private financial gain.
Al-Waha, 219 F.Supp.2d at 776.
Accordingly, the Court finds
that Beck’s actions were willful.
advantage or private financial gain.
Though Beck apparently did
not impose a cover charge for viewing the Event, Beck’s “patrons
purchased food and/or drinks while viewing the Event.”
establishments show sports programs to draw business, not out of
J&J asks for the award of additional statutory damages of
patrons viewed the Event, and J&J does not allege that Beck is a
Therefore, the Court will only award total
damages of $15,000, or three times the base award amount.
47 U.S.C. § 605(e)(3)(C)(iii) (award of additional damages is at
the Court’s discretion); see also Al-Waha, 219 F.Supp.2d at 776
(awarding treble damages in similar case where violation was
willful and for financial advantage).
J&J additionally seeks an award of attorneys’ fees.
support of its requested fees, it submits an affidavit from one
of its attorneys.
(Dkt. 4-1, Ex. B.)
awarded to [J&J] . . . .”
J&J seeks fees in the
(Dkt. 4 at 19.)
In the alternative,
J&J seeks an award of $1,000 based on an hourly rate of $250 and
four hours of work.
Dkt. 4-1, Ex. B at ¶¶2, 8-9.)
Court finds that the latter figure is reasonable and accordingly
awards J&J attorneys’ fees in the sum of $1,000.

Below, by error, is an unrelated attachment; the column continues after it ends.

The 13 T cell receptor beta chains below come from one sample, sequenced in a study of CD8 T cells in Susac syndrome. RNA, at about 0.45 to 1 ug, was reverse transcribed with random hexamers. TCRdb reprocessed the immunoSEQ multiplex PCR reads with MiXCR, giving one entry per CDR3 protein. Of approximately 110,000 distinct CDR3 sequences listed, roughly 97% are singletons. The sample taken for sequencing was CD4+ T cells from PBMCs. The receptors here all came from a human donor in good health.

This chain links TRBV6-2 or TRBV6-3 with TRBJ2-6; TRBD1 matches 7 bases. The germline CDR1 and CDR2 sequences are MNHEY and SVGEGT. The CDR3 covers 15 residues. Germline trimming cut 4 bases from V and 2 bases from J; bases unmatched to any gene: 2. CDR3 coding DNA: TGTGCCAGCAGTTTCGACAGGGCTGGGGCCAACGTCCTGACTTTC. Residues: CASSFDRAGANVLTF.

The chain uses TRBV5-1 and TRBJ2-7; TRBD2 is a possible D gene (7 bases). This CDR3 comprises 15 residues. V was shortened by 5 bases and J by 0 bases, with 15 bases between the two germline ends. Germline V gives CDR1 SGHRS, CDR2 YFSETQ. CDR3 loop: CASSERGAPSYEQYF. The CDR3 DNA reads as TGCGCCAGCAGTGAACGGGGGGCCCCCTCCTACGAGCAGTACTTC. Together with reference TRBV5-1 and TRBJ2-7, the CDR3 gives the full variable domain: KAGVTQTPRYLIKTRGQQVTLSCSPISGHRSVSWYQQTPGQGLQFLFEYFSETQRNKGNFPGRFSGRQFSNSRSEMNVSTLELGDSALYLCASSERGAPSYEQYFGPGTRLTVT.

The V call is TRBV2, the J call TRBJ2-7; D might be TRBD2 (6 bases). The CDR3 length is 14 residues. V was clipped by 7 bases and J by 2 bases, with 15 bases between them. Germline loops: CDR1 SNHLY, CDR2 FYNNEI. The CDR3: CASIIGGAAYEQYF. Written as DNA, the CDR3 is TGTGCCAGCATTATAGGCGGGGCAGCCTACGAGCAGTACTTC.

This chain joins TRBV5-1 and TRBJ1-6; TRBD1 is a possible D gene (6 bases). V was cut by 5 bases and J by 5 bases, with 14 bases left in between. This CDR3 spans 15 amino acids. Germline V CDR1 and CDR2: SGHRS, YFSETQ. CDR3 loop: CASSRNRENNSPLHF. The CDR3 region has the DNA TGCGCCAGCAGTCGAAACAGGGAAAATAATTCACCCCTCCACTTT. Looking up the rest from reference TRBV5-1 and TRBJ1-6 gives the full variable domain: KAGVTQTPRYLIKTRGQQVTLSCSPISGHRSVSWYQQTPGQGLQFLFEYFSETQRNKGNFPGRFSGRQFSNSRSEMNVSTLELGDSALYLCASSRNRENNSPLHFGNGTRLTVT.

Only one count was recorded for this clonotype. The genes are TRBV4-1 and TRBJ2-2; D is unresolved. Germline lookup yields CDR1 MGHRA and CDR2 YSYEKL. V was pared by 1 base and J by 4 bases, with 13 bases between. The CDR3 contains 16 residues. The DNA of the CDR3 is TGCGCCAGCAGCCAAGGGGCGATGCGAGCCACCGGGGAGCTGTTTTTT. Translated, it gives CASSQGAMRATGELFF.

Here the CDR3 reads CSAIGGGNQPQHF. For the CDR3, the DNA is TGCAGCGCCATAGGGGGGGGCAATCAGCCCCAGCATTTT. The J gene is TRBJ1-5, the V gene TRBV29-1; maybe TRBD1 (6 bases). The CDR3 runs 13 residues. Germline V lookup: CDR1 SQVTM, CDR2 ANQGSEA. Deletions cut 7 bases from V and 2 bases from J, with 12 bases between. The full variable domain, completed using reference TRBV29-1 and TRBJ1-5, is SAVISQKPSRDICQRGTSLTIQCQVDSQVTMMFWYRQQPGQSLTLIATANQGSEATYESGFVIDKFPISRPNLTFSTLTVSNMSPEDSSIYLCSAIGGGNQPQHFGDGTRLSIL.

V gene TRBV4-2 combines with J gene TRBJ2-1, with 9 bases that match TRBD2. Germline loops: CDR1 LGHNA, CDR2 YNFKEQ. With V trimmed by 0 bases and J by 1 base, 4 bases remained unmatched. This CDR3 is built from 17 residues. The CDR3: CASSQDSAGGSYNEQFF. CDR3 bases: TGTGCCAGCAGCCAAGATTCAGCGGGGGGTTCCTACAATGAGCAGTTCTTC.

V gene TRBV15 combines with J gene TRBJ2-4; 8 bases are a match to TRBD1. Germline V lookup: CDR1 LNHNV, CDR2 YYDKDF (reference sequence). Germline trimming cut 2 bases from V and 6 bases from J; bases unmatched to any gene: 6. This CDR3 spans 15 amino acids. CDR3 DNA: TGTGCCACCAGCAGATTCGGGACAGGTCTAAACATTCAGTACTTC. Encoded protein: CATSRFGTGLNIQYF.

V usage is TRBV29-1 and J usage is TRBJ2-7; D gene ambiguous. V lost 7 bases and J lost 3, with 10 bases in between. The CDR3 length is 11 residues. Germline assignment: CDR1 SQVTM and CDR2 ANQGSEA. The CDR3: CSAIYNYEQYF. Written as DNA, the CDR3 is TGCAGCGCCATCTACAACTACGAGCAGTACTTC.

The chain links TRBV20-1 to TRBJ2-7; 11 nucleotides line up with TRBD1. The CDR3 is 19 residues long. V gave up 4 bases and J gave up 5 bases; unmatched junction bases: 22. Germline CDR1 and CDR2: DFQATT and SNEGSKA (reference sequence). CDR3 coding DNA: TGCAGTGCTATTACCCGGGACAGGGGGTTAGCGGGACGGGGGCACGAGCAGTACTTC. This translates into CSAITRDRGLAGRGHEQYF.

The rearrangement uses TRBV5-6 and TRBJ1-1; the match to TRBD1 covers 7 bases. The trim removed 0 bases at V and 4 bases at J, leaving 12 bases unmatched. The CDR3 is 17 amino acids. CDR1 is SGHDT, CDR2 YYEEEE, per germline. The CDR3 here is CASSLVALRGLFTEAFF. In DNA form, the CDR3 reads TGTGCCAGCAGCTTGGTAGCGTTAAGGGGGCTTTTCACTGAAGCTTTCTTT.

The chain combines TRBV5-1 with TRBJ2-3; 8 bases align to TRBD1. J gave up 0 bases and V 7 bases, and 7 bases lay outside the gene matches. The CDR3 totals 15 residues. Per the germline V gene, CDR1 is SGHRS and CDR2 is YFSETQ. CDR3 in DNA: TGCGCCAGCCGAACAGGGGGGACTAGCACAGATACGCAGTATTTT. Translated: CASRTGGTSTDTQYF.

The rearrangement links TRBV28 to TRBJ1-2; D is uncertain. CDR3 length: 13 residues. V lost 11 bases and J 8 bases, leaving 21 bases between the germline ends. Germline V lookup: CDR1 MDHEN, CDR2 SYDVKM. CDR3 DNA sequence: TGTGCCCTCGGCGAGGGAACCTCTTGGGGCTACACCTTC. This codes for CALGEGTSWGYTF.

J&J also seeks additional attorneys’ fees based on certain
(Dkt. 4 at 20.)
For example, J&J
seeks $15,000 “in the event a defendant files an appeal to the
reversal of the Judgment obtained in this action . . . .”
4-1, Ex. B at ¶10.)
To support its request for contingent post-
judgment attorneys’ fees, the affidavit of J&J’s attorney merely
is . . .
reasonable . . . .”
reasonableness of the post-judgment attorneys’ fees, the Court
declines to award such fees.
unauthorized program in violation of the Federal Communications
(Dkt. 4 at 20.)
Such an injunction would essentially
enjoin Beck from violating the law, which of course is already
J&J does not explain why it needs or wants this
The request for injunction is denied.
DONE at Laredo, Texas, this 9th day of October, 2013.
George P. Kazen
Senior United States District Judge